If it happens in the world of infertility, I’ve done it.
OK — that isn’t fair or true. After all, no two women go through the exact same journey while trying to become a mother. But on my harrowing, six-year journey to motherhood, I tried EVERYTHING. I mean it. In addition to extensive ART (Assisted Reproductive Technology), I got to a point where I did just about anything anyone recommended if they’d heard it worked for someone else.
I tried acupuncture, herbs, prayer, geritol vitamins and squeaky clean eating, which meant no gluten, dairy or processed sugar. (That last one didn’t get me anywhere, so I decided that pizza, Snickers and wine felt much more comforting.) I also tried reiki, energy work, intuitive readings, tarot and epsom salt tricks of all kinds — to no avail.
I am a Los Angeles woman, so I was obviously doing yoga, too. I’d befriended my yoga teacher, Julie, when we were both single Jewish women in LA, but quite suddenly along the way, Julie met and married a Modern Orthodox Jewish man. She had three kids within five years, squeezing it all in before she turned 40.
We connected, Julie and I. Several years into my marriage, I still didn’t have any children (reminder: in that time, she had three!). One day after class, Julie put her hands on my belly and said, “So, I have to ask…?” She stared at me with eyes that were trying to go deep into my soul. My heart sank into my stomach and I looked away, surprised that I didn’t just burst into tears right there.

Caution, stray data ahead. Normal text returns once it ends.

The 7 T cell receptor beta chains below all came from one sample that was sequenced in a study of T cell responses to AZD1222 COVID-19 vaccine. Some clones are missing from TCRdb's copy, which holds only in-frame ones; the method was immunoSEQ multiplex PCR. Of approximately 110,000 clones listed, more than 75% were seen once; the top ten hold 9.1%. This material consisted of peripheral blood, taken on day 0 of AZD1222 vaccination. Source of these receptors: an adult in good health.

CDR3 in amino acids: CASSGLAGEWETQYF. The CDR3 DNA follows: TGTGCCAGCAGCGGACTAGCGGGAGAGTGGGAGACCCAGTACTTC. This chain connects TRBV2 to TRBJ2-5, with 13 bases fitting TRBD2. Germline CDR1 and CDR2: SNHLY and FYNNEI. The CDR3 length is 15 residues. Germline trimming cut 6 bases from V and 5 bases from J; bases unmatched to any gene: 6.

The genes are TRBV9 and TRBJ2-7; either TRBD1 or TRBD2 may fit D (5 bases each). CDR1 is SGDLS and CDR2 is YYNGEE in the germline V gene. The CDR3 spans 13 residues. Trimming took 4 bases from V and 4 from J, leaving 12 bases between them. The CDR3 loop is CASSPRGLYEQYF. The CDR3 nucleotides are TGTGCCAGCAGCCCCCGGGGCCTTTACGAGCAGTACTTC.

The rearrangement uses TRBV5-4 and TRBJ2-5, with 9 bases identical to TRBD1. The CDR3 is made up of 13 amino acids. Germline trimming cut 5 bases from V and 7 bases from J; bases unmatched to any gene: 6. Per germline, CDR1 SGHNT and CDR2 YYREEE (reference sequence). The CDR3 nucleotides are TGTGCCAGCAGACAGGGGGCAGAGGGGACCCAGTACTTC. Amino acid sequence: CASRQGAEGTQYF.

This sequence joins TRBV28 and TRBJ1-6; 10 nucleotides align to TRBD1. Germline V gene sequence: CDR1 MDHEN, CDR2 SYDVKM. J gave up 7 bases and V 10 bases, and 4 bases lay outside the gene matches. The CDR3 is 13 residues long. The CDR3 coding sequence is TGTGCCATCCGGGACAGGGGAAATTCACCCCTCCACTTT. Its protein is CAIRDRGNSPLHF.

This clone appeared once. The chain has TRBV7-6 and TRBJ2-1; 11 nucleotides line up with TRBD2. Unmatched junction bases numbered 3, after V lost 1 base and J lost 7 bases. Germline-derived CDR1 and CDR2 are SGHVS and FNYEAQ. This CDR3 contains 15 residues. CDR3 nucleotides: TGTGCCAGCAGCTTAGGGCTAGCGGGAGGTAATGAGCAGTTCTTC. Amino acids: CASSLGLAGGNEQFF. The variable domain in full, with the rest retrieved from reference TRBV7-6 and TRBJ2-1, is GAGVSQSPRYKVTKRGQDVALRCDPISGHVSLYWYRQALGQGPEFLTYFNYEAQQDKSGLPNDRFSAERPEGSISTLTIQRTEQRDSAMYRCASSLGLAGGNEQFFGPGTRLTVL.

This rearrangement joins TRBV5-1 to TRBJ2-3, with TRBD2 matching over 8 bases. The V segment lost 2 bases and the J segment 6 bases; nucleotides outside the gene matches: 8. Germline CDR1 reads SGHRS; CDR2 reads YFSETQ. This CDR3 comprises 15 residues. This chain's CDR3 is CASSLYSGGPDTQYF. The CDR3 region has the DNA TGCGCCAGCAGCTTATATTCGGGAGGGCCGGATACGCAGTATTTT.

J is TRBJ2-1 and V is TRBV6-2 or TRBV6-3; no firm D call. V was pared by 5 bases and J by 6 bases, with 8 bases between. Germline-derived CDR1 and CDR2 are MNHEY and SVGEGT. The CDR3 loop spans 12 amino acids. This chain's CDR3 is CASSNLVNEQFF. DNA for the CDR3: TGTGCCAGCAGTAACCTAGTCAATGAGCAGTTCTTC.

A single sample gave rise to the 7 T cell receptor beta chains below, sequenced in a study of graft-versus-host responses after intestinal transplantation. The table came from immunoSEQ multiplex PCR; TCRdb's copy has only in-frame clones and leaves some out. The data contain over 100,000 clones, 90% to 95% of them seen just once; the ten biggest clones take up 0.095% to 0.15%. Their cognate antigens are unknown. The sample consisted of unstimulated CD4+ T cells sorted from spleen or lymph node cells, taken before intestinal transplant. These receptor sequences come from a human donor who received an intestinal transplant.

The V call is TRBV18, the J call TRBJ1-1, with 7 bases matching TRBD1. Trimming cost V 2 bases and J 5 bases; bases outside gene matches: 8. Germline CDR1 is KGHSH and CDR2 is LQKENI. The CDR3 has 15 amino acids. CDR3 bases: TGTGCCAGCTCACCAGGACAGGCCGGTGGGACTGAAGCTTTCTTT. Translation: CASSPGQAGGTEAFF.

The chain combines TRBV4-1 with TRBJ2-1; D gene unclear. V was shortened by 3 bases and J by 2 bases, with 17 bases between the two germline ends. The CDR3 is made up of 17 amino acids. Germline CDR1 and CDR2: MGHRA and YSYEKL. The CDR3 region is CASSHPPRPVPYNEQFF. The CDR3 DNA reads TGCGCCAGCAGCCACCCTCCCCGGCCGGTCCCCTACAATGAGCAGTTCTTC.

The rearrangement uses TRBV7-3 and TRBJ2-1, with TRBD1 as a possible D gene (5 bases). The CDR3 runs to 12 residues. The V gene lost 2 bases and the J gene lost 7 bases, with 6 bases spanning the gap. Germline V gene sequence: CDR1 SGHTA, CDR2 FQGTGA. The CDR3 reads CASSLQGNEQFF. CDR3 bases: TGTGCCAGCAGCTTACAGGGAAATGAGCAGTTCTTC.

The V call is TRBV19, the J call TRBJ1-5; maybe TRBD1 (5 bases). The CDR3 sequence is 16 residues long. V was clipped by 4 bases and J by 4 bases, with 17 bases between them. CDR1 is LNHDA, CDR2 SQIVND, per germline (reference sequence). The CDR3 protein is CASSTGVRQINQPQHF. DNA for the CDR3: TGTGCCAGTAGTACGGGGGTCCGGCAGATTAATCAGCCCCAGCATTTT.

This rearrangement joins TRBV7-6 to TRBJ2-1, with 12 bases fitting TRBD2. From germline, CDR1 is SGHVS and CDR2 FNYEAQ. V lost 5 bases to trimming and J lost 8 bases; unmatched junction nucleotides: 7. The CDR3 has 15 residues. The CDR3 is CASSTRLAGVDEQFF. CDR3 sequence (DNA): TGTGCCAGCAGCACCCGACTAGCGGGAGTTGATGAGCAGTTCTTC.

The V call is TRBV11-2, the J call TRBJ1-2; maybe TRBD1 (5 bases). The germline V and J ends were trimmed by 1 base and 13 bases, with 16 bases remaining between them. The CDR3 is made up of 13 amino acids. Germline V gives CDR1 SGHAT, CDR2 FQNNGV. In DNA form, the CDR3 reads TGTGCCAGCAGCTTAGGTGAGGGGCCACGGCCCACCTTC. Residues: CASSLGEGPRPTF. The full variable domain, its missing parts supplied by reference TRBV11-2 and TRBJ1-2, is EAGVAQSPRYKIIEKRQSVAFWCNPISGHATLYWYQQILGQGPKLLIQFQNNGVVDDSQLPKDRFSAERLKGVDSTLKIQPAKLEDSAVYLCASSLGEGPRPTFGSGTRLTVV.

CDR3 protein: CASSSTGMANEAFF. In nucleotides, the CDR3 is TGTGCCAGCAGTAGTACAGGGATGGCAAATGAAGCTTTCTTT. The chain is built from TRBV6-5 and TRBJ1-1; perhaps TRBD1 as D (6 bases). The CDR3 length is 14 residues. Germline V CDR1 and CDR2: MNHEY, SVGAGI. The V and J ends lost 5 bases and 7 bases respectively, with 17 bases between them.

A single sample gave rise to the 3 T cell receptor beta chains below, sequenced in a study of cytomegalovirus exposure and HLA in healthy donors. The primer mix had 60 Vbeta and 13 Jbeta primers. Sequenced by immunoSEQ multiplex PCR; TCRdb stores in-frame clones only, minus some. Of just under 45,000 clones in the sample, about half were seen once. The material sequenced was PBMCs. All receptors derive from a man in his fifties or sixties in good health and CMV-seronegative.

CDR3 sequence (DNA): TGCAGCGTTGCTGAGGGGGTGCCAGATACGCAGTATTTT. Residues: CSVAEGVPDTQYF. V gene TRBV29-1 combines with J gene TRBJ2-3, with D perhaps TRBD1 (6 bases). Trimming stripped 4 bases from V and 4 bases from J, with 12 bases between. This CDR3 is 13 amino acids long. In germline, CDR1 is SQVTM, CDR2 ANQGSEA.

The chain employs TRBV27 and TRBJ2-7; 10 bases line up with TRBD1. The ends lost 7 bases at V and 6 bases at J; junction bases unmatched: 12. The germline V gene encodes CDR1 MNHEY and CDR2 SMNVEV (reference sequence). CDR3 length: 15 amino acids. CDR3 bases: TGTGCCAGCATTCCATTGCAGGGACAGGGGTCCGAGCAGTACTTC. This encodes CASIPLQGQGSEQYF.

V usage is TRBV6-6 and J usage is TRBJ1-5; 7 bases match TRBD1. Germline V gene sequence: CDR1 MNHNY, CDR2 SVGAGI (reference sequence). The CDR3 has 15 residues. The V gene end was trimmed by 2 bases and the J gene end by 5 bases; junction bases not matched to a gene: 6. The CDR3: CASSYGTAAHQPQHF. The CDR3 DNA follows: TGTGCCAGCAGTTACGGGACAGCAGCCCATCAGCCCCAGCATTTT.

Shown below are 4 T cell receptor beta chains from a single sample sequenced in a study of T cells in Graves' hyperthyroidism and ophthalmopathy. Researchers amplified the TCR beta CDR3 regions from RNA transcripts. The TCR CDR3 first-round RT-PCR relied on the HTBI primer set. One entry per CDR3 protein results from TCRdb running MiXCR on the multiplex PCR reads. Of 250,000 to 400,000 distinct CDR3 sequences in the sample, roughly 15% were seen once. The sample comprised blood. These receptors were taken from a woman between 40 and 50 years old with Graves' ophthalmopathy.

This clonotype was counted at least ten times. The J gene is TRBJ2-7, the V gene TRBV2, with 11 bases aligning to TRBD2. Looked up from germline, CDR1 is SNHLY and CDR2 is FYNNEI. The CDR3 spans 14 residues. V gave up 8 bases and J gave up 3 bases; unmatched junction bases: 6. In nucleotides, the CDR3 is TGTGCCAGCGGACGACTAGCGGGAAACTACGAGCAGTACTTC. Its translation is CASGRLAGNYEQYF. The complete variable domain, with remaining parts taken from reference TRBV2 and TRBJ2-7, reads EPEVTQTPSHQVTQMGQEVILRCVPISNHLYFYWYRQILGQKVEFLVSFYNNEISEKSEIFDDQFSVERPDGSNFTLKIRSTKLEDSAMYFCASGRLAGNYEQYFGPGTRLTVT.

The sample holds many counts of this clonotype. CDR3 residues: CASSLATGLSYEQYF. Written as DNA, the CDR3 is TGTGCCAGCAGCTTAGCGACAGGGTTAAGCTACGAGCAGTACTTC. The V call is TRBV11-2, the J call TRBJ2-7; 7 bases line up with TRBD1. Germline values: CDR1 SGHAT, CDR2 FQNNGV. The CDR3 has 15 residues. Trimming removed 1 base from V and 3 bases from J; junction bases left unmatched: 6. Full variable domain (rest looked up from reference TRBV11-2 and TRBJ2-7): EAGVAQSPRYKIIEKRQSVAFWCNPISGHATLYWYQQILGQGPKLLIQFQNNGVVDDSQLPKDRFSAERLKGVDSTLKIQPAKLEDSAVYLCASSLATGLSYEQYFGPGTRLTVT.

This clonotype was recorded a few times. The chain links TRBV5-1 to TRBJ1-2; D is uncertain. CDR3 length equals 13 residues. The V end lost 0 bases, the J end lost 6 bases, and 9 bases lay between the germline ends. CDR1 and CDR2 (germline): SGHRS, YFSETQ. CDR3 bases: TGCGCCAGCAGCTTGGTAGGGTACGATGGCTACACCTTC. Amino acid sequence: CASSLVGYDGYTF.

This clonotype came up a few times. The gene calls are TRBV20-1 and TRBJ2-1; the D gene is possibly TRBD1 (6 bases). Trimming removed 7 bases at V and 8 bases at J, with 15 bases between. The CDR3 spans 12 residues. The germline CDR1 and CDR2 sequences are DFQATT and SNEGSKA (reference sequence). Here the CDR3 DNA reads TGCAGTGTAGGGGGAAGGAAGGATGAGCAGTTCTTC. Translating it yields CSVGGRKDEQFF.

I’d been asked all the questions before: Did we want kids? When? What were we waiting for?
And now, in my heartbroken pain and anger, I snapped back at Julie, saying, “Thanks for asking. I have tried everything. We have done four IUIs and we’re about to move into IVF. Nothing is working, nothing.”
Without missing a beat, Julie asked, “Have you gone to the mikvah?”
Now this was something I hadn’t tried. I had been to a mikvah once in my life, just before my wedding in 2010. Without knowing much about the why behind the tradition of the Jewish ritual bath, I recall it as a special mother-daughter bonding moment that ushered in a new phase of my life. My mom and I laughed and cried together; it was a meaningful experience.
I had never heard of going to the mikvah as a method for overcoming fertility struggles. But there is an ovulation component: According to Ashkenazi Jewish tradition, women go to the mikvah seven days after their period ends. For many women, by the time they immerse themselves in the mikvah, they return home “clean” and primed to make a baby.
Still, the way I saw it, if the mikvah couldn’t actually impregnate me, what was the point?
And yet, I couldn’t get Julie’s suggestion out of my head. After all, I consider myself a spiritual person, and Jewish women have been going to mikvah for eons. Considering all the crazy things I was already doing, I figured I could at least give it a try.
I made an appointment and quickly found myself irrationally nervous. Everything about the mikvah seemed shrouded in secrecy — I was thinking about what I should wear, the rules, the other women there whom I worried would judge me. My arrival didn’t do much to ease my nerves; the multiple doors I entered each had a security buzz feature and video surveillance. I felt incredibly self-conscious.